In November the Australia-New Zealand Counter-Terrorism Committee (ANZCTC) released new Active Shooter Guidelines for Places of Mass Gathering. This is especially relevant given of the use of firearms in recent attacks in France, Tunisia and the USA.

The new guidelines note that since their first release in 2013, the Australian security context has changed due to:

1) The rise of Islamic State 
2) The flow of volunteers from around the world to fight in Syria 
3) The raising of the National Terrorism Threat Advisory to HIGH
4) A number of disrupted terror plots
5) Recent low-capability attacks (Lindt Café siege and shooting of a police member in Sydney)

Over the same period, the number of open terrorism investigations conducted by ASIO has doubled and there has been increase in passport cancellations for people wanting to travel to places such as Syria. According to the guidelines, people who are have adopted the ideology of Islamic State or al-Qaeda, and have been prevented from travelling “pose an enduring threat” to the community.

The National Terrorism Threat Advisory rates the threat of a terrorist attack as “probable.” The guidelines also note that past mass shootings in Australia have been the result of disgruntled or mentally impaired persons rather than an extremist ideology. This suggests that places of mass gathering face the possibility of an attack from multiple sources.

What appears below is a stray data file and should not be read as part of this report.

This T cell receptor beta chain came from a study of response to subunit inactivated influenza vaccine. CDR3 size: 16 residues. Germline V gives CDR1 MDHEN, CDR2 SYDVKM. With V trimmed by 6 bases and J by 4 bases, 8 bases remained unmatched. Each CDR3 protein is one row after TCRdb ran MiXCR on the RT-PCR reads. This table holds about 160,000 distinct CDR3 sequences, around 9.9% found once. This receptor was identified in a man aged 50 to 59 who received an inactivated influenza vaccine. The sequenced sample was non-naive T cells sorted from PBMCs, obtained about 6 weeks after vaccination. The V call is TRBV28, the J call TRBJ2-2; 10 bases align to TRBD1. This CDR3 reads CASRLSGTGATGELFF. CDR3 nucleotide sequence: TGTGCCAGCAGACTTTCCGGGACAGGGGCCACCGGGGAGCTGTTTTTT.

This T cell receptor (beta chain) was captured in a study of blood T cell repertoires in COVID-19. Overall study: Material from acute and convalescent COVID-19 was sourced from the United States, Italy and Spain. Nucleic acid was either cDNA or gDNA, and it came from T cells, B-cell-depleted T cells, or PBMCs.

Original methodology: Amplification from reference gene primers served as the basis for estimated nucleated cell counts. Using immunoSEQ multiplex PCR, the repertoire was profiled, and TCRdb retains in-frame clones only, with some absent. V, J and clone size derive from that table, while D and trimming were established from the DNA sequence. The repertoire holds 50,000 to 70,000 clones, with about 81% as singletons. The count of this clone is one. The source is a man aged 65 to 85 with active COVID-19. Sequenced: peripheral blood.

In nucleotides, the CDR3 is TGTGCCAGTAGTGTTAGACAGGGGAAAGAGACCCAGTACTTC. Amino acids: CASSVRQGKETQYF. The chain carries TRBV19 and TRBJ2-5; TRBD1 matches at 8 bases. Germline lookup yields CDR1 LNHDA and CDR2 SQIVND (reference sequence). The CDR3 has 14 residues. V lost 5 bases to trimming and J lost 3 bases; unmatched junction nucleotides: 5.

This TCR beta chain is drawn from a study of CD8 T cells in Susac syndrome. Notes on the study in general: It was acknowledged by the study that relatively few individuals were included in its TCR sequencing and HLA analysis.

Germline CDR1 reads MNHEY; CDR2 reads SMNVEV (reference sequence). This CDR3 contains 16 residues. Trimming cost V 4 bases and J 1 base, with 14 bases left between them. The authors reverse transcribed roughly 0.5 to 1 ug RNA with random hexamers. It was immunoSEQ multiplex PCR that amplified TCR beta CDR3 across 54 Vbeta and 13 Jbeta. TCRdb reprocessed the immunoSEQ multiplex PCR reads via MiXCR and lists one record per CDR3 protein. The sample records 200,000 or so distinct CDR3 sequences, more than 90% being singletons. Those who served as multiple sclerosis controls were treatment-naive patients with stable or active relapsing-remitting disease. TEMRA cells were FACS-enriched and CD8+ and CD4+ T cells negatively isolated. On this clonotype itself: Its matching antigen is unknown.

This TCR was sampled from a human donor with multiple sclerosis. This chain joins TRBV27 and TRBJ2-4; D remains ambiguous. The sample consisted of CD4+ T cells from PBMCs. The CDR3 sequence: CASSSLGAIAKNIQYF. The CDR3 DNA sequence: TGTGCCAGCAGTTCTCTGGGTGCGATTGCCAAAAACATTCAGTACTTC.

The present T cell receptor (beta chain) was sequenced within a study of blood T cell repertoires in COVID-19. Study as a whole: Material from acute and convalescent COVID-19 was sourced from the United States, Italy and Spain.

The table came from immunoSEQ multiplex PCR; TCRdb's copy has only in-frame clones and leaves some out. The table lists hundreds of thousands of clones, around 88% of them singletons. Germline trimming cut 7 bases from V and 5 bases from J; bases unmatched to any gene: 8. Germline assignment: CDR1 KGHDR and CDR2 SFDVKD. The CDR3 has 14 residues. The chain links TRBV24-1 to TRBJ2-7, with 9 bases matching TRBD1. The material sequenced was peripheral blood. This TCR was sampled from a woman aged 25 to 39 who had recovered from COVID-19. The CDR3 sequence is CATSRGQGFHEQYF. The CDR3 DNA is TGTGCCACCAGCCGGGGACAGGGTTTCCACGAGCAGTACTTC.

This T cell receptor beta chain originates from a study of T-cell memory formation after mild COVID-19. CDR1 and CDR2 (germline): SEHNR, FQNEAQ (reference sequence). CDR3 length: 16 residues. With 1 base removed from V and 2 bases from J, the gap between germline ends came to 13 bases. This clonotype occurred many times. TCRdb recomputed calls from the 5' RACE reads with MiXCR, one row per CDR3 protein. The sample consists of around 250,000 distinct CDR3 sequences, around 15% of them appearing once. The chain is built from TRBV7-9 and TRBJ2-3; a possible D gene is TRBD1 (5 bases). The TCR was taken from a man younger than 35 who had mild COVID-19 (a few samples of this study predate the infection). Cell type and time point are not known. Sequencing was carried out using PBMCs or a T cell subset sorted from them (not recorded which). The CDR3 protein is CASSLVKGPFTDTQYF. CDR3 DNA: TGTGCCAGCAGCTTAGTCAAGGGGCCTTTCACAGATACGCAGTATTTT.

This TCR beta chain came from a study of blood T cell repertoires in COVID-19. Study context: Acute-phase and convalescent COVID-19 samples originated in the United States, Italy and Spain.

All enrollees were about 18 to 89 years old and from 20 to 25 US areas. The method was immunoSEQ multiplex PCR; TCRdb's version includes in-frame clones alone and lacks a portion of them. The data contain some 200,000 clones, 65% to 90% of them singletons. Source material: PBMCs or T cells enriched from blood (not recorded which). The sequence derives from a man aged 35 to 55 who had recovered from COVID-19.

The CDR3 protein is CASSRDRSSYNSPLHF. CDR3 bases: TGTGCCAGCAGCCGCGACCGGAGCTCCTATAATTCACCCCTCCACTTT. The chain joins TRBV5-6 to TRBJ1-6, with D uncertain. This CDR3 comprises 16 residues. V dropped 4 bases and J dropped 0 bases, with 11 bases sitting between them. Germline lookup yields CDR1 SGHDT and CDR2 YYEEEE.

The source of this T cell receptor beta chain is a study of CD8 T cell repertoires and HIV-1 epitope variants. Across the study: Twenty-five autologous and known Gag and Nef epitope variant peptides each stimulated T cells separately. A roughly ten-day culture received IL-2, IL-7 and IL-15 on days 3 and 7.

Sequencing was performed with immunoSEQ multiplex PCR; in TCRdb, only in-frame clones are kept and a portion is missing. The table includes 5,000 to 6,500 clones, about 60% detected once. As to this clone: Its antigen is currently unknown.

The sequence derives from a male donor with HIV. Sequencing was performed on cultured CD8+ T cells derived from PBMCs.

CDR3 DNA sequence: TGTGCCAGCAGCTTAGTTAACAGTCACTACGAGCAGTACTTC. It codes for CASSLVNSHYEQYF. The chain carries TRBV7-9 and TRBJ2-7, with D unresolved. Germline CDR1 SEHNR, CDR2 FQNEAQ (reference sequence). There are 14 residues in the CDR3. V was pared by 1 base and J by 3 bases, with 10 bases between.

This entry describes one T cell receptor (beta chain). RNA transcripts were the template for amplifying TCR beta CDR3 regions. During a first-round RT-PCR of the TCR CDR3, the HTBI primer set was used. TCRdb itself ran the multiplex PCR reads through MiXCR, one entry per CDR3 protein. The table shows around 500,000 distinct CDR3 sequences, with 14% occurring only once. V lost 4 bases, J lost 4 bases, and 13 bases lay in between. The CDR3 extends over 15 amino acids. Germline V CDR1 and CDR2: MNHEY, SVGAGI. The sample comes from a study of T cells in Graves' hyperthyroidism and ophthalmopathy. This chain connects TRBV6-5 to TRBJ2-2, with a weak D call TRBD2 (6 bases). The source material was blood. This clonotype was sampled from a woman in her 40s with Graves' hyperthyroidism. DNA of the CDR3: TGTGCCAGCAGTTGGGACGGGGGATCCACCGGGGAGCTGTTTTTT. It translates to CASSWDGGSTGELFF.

The guidelines define places of mass gathering as “characterised by having a large concentration of people on a predictable basis”. These include sporting venues, shopping or business precincts, public transport hubs, tourism and entertainment venues.

Critical infrastructure locations were also identified as possible terrorist targets—some of which include power, water, health, communications and banking systems.

Given that an attack of this type is plausible in Australia, the release of the new guidelines is a timely reminder for all organisations, not only those which are places of mass gatherings, to review their capability to respond to an attack. This should address preparation, prevention, response and recovery phases.

Dynamiq works with various clients across different sectors to prepare and respond to an active shooter incident. If your organisation is concerned about how to respond to an active shooter or armed assault act of terrorism then please refer to the link below or contact us directly.

For more information:

Website: Active Shooter Response Training 
Contact Philip Kent-Hughes on 03 8340 5219 or Philip.kenthughes@dynamiqglobal.com 
Download a copy of the new guidelines here.

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